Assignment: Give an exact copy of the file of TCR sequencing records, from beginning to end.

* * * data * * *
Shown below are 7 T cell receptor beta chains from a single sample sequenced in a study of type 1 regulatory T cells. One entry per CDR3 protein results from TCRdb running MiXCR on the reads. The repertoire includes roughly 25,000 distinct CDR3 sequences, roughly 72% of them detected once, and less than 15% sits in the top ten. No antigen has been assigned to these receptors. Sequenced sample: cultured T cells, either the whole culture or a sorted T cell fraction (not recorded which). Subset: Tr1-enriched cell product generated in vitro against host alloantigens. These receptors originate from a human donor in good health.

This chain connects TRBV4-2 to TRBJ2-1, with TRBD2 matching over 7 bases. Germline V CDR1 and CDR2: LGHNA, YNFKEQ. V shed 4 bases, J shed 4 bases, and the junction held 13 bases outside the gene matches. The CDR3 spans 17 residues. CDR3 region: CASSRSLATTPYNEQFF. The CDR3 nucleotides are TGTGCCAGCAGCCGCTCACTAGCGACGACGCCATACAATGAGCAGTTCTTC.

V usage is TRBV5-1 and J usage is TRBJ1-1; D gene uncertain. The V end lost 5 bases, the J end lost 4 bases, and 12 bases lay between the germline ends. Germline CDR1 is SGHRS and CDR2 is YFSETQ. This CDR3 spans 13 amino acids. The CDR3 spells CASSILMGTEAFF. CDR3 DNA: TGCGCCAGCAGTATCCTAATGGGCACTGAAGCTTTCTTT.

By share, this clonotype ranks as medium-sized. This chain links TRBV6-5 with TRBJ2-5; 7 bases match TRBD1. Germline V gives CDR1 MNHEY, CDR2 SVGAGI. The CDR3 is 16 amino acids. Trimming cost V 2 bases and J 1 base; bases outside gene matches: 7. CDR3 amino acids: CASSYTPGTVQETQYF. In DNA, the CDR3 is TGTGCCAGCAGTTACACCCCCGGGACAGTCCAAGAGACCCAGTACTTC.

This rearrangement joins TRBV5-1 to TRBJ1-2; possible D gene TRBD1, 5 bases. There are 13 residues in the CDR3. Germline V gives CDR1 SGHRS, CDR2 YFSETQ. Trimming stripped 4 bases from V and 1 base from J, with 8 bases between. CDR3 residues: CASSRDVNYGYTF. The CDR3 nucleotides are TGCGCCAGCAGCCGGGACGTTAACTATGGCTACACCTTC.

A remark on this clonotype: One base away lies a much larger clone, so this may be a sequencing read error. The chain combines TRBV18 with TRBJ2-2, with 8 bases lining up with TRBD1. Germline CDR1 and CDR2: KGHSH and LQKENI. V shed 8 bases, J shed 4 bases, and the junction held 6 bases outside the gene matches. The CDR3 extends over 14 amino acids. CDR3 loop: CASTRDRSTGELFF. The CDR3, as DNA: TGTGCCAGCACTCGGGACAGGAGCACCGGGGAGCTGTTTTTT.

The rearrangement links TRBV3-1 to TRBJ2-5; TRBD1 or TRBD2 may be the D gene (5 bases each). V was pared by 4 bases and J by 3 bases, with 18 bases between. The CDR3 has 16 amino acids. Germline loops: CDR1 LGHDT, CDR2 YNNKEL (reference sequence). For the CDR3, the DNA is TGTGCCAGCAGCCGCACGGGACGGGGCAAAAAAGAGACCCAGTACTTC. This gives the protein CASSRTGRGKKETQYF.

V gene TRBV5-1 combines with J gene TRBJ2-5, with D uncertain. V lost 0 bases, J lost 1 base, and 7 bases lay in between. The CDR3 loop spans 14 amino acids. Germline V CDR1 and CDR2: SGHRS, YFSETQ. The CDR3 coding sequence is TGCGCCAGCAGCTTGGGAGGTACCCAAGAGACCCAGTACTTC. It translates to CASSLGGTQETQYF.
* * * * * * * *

Shown below are 7 T cell receptor beta chains from a single sample sequenced in a study of type 1 regulatory T cells. One entry per CDR3 protein results from TCRdb running MiXCR on the reads. The repertoire includes roughly 25,000 distinct CDR3 sequences, roughly 72% of them detected once, and less than 15% sits in the top ten. No antigen has been assigned to these receptors. Sequenced sample: cultured T cells, either the whole culture or a sorted T cell fraction (not recorded which). Subset: Tr1-enriched cell product generated in vitro against host alloantigens. These receptors originate from a human donor in good health.

This chain connects TRBV4-2 to TRBJ2-1, with TRBD2 matching over 7 bases. Germline V CDR1 and CDR2: LGHNA, YNFKEQ. V shed 4 bases, J shed 4 bases, and the junction held 13 bases outside the gene matches. The CDR3 spans 17 residues. CDR3 region: CASSRSLATTPYNEQFF. The CDR3 nucleotides are TGTGCCAGCAGCCGCTCACTAGCGACGACGCCATACAATGAGCAGTTCTTC.

V usage is TRBV5-1 and J usage is TRBJ1-1; D gene uncertain. The V end lost 5 bases, the J end lost 4 bases, and 12 bases lay between the germline ends. Germline CDR1 is SGHRS and CDR2 is YFSETQ. This CDR3 spans 13 amino acids. The CDR3 spells CASSILMGTEAFF. CDR3 DNA: TGCGCCAGCAGTATCCTAATGGGCACTGAAGCTTTCTTT.

By share, this clonotype ranks as medium-sized. This chain links TRBV6-5 with TRBJ2-5; 7 bases match TRBD1. Germline V gives CDR1 MNHEY, CDR2 SVGAGI. The CDR3 is 16 amino acids. Trimming cost V 2 bases and J 1 base; bases outside gene matches: 7. CDR3 amino acids: CASSYTPGTVQETQYF. In DNA, the CDR3 is TGTGCCAGCAGTTACACCCCCGGGACAGTCCAAGAGACCCAGTACTTC.

This rearrangement joins TRBV5-1 to TRBJ1-2; possible D gene TRBD1, 5 bases. There are 13 residues in the CDR3. Germline V gives CDR1 SGHRS, CDR2 YFSETQ. Trimming stripped 4 bases from V and 1 base from J, with 8 bases between. CDR3 residues: CASSRDVNYGYTF. The CDR3 nucleotides are TGCGCCAGCAGCCGGGACGTTAACTATGGCTACACCTTC.

A remark on this clonotype: One base away lies a much larger clone, so this may be a sequencing read error. The chain combines TRBV18 with TRBJ2-2, with 8 bases lining up with TRBD1. Germline CDR1 and CDR2: KGHSH and LQKENI. V shed 8 bases, J shed 4 bases, and the junction held 6 bases outside the gene matches. The CDR3 extends over 14 amino acids. CDR3 loop: CASTRDRSTGELFF. The CDR3, as DNA: TGTGCCAGCACTCGGGACAGGAGCACCGGGGAGCTGTTTTTT.

The rearrangement links TRBV3-1 to TRBJ2-5; TRBD1 or TRBD2 may be the D gene (5 bases each). V was pared by 4 bases and J by 3 bases, with 18 bases between. The CDR3 has 16 amino acids. Germline loops: CDR1 LGHDT, CDR2 YNNKEL (reference sequence). For the CDR3, the DNA is TGTGCCAGCAGCCGCACGGGACGGGGCAAAAAAGAGACCCAGTACTTC. This gives the protein CASSRTGRGKKETQYF.

V gene TRBV5-1 combines with J gene TRBJ2-5, with D uncertain. V lost 0 bases, J lost 1 base, and 7 bases lay in between. The CDR3 loop spans 14 amino acids. Germline V CDR1 and CDR2: SGHRS, YFSETQ. The CDR3 coding sequence is TGCGCCAGCAGCTTGGGAGGTACCCAAGAGACCCAGTACTTC. It translates to CASSLGGTQETQYF.